Review Of Working Futures
from the thinking-positively-about-the-future dept
It’s been over six months since we released Working Futures, our collection of speculative fiction about the future of work, but it’s nice to see a great review of the collection by James Pethokoukis, talking about how it’s a helpful way to think about the future of work and jobs beyond the traditional “the robots will take all the jobs.”
Some possible answers ? or at least new ways of thinking about that question ? might be found in ?Working Futures? from late 2019. It?s an intriguing anthology of 14 speculative stories about the intersection of jobs and advancing automation. The pieces emerged from a 2018 scenario-planning exercise in San Francisco involving some 50 techies, entrepreneurs, investors, lawyers, and others. The resulting 10 ?future worlds? were then sent to science fiction writers to be used as launching pads for their imaginations. In the book?s introduction, editor Michael Masnick writes that each story ?contributes something to our thinking on the future of innovation and work, and what the world might soon look like?in both good and bad ways.?
Pethokoukis highlights a few of the stories that he liked best (click through to his review to find out which ones!) along with how the stories show both negative and positive elements of technology changing the nature of work — and suggests that these kinds of approaches are going to be quite useful for thinking about how the world will change post-pandemic:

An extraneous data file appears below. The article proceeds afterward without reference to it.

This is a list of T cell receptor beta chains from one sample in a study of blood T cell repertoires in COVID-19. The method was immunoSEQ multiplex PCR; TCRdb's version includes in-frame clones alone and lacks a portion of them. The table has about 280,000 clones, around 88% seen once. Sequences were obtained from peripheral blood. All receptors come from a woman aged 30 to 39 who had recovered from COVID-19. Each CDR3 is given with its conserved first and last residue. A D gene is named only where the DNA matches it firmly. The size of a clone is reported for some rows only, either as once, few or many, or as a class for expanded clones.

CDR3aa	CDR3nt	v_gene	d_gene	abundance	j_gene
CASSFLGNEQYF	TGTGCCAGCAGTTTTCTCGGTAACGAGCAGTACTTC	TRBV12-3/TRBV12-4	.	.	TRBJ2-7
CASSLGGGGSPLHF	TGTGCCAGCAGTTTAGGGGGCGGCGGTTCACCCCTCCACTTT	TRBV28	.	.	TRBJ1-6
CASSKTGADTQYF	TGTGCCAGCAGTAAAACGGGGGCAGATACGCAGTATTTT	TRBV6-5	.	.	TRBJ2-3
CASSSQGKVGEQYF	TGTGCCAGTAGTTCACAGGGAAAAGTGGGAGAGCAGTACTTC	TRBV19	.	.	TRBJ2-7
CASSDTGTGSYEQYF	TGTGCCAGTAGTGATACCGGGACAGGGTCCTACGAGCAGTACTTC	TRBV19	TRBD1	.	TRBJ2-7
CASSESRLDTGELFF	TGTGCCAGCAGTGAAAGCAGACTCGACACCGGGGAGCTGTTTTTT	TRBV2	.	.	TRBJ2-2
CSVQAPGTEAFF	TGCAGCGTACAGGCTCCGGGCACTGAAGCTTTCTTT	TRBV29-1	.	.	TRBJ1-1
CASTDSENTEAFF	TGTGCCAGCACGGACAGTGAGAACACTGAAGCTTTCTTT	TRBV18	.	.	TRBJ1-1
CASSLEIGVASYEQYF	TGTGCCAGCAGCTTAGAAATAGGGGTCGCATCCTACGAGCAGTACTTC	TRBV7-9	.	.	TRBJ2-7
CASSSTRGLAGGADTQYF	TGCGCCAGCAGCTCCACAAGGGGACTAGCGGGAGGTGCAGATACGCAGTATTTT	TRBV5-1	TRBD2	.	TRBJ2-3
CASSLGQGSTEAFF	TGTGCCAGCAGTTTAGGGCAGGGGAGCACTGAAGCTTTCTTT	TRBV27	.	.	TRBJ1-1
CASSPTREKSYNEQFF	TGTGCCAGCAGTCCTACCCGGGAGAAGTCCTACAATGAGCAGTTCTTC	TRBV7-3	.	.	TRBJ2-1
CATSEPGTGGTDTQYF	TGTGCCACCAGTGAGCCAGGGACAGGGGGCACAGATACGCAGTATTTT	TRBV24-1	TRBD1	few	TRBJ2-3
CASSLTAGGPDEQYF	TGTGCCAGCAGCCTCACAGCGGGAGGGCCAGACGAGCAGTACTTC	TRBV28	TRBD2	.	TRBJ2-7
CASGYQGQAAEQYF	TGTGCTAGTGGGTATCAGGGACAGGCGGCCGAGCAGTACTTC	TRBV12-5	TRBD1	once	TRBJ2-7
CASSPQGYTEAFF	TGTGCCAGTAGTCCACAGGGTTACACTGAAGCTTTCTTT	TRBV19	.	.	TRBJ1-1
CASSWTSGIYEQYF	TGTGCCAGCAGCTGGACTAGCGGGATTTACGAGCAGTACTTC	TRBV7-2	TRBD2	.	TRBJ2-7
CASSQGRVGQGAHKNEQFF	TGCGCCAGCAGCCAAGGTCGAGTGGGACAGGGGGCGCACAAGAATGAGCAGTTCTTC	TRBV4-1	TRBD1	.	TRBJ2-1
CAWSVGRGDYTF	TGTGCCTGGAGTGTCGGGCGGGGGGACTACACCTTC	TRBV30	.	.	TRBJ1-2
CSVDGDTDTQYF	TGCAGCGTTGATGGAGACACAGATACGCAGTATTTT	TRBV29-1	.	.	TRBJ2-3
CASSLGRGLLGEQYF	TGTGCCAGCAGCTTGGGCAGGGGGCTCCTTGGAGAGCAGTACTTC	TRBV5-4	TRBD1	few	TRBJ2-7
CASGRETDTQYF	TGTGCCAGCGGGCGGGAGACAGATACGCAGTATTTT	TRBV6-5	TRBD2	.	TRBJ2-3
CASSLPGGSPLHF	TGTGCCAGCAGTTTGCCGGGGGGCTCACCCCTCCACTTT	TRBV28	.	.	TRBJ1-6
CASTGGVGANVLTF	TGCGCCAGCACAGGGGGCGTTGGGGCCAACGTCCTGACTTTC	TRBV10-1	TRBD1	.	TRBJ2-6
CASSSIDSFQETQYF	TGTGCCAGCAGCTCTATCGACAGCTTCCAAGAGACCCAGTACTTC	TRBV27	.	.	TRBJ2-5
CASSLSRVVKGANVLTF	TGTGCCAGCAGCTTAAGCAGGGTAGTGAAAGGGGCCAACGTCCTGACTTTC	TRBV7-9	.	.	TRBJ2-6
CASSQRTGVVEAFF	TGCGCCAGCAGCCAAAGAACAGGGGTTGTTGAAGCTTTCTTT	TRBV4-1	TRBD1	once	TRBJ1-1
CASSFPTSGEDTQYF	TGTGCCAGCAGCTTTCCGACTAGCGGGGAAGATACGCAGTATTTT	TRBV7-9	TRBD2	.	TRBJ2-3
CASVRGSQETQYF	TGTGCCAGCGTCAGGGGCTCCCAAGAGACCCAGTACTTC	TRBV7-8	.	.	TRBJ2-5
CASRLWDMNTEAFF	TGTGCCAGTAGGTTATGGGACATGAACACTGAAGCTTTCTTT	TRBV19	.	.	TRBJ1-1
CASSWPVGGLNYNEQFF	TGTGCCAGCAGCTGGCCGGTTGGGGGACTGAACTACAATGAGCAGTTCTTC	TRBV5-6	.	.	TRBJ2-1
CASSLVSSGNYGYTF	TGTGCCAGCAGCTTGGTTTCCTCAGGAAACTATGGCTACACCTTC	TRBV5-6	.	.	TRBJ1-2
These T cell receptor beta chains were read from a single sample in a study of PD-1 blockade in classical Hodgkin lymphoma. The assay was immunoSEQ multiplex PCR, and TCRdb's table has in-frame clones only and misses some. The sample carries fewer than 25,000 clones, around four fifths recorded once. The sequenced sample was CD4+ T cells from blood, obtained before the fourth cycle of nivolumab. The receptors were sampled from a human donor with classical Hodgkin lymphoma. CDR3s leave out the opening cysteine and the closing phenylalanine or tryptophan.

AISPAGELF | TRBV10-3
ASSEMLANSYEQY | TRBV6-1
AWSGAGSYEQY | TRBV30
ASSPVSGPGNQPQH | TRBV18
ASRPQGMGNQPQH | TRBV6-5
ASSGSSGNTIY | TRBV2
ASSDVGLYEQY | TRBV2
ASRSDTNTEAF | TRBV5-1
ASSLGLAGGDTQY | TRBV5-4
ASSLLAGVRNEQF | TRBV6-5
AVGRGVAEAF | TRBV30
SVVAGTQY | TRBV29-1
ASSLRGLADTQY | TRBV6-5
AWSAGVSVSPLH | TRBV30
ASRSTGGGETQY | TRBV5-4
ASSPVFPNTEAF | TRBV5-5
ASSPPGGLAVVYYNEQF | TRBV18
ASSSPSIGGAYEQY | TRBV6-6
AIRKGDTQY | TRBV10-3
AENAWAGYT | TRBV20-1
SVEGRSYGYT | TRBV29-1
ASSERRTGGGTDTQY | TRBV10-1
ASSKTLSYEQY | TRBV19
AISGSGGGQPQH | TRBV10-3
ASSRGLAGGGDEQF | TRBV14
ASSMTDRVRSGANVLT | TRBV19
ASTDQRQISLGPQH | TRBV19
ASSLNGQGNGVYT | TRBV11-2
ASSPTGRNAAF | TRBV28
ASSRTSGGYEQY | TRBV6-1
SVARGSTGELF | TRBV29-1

Among the other future jobs explored: a third-party human resources officers for AI workers getting hired, fired, or transferred; preschool teachers for genetically modified kiddies; a ?life services broker? to help consumers navigate among the megacompanies supplying all their subscription-based services, from housing to healthcare to education; and a virtual reality therapist who lets CGI ?prints? handle the easier stuff, although the patient may not know it.
These aren?t really dystopian stories, although some depict worlds with big problems. Technology might help create a better society in some ways, but not a perfect one. And while technology might totally automate some jobs, in others it allows humans to do more….
We need more speculative efforts like these, especially post-pandemic when there are sure to be some significant labor market and workplace changes in addition to the ones generated by new tech. We need stories about how things might work out, even if they?re not all positive.
Glad to see that people are still enjoying the anthology, and indeed, we’ve been having some discussions about whether or not we should do a follow up collection.